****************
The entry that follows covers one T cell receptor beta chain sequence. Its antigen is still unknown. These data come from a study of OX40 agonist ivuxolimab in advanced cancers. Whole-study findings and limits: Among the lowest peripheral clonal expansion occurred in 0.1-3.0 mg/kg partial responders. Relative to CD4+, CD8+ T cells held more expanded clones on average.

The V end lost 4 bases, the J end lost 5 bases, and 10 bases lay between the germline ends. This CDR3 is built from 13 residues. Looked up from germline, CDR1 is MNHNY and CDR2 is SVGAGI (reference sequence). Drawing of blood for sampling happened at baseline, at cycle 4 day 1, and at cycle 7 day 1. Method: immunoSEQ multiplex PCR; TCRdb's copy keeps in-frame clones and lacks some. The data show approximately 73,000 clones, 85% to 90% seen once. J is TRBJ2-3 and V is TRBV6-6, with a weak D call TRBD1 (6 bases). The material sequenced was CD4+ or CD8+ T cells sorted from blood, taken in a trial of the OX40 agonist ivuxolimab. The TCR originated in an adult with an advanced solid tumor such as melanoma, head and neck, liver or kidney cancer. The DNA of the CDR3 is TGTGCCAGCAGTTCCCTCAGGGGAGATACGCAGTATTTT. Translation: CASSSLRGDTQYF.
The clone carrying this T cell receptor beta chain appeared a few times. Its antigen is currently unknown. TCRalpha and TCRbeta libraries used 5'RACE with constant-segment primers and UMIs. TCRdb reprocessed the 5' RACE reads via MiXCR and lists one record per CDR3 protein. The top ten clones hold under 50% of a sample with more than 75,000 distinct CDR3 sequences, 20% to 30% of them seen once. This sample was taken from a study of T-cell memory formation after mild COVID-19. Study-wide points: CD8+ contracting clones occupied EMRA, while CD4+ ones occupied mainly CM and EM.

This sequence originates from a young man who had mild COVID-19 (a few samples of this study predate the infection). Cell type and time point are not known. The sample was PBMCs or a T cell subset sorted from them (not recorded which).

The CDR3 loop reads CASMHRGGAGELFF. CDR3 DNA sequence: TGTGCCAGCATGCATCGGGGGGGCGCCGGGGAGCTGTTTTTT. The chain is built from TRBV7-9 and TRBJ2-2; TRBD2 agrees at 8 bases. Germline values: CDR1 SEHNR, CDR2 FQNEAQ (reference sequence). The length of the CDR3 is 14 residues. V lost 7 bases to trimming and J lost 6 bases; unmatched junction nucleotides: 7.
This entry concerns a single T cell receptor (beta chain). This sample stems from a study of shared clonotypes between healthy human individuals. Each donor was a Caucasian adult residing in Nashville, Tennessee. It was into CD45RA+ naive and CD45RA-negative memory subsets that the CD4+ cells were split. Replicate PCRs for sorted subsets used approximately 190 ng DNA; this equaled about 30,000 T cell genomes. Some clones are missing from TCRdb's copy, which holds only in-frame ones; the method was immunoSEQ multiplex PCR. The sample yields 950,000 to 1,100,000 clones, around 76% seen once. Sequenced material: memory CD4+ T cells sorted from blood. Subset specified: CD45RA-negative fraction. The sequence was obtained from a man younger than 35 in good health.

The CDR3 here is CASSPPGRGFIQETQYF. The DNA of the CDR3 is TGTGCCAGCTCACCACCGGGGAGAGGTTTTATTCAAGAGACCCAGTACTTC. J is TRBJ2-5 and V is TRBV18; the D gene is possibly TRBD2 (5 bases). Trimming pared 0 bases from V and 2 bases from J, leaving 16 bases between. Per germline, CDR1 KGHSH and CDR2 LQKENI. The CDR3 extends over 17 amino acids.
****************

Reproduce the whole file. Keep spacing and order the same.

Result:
The entry that follows covers one T cell receptor beta chain sequence. Its antigen is still unknown. These data come from a study of OX40 agonist ivuxolimab in advanced cancers. Whole-study findings and limits: Among the lowest peripheral clonal expansion occurred in 0.1-3.0 mg/kg partial responders. Relative to CD4+, CD8+ T cells held more expanded clones on average.

The V end lost 4 bases, the J end lost 5 bases, and 10 bases lay between the germline ends. This CDR3 is built from 13 residues. Looked up from germline, CDR1 is MNHNY and CDR2 is SVGAGI (reference sequence). Drawing of blood for sampling happened at baseline, at cycle 4 day 1, and at cycle 7 day 1. Method: immunoSEQ multiplex PCR; TCRdb's copy keeps in-frame clones and lacks some. The data show approximately 73,000 clones, 85% to 90% seen once. J is TRBJ2-3 and V is TRBV6-6, with a weak D call TRBD1 (6 bases). The material sequenced was CD4+ or CD8+ T cells sorted from blood, taken in a trial of the OX40 agonist ivuxolimab. The TCR originated in an adult with an advanced solid tumor such as melanoma, head and neck, liver or kidney cancer. The DNA of the CDR3 is TGTGCCAGCAGTTCCCTCAGGGGAGATACGCAGTATTTT. Translation: CASSSLRGDTQYF.
The clone carrying this T cell receptor beta chain appeared a few times. Its antigen is currently unknown. TCRalpha and TCRbeta libraries used 5'RACE with constant-segment primers and UMIs. TCRdb reprocessed the 5' RACE reads via MiXCR and lists one record per CDR3 protein. The top ten clones hold under 50% of a sample with more than 75,000 distinct CDR3 sequences, 20% to 30% of them seen once. This sample was taken from a study of T-cell memory formation after mild COVID-19. Study-wide points: CD8+ contracting clones occupied EMRA, while CD4+ ones occupied mainly CM and EM.

This sequence originates from a young man who had mild COVID-19 (a few samples of this study predate the infection). Cell type and time point are not known. The sample was PBMCs or a T cell subset sorted from them (not recorded which).

The CDR3 loop reads CASMHRGGAGELFF. CDR3 DNA sequence: TGTGCCAGCATGCATCGGGGGGGCGCCGGGGAGCTGTTTTTT. The chain is built from TRBV7-9 and TRBJ2-2; TRBD2 agrees at 8 bases. Germline values: CDR1 SEHNR, CDR2 FQNEAQ (reference sequence). The length of the CDR3 is 14 residues. V lost 7 bases to trimming and J lost 6 bases; unmatched junction nucleotides: 7.
This entry concerns a single T cell receptor (beta chain). This sample stems from a study of shared clonotypes between healthy human individuals. Each donor was a Caucasian adult residing in Nashville, Tennessee. It was into CD45RA+ naive and CD45RA-negative memory subsets that the CD4+ cells were split. Replicate PCRs for sorted subsets used approximately 190 ng DNA; this equaled about 30,000 T cell genomes. Some clones are missing from TCRdb's copy, which holds only in-frame ones; the method was immunoSEQ multiplex PCR. The sample yields 950,000 to 1,100,000 clones, around 76% seen once. Sequenced material: memory CD4+ T cells sorted from blood. Subset specified: CD45RA-negative fraction. The sequence was obtained from a man younger than 35 in good health.

The CDR3 here is CASSPPGRGFIQETQYF. The DNA of the CDR3 is TGTGCCAGCTCACCACCGGGGAGAGGTTTTATTCAAGAGACCCAGTACTTC. J is TRBJ2-5 and V is TRBV18; the D gene is possibly TRBD2 (5 bases). Trimming pared 0 bases from V and 2 bases from J, leaving 16 bases between. Per germline, CDR1 KGHSH and CDR2 LQKENI. The CDR3 extends over 17 amino acids.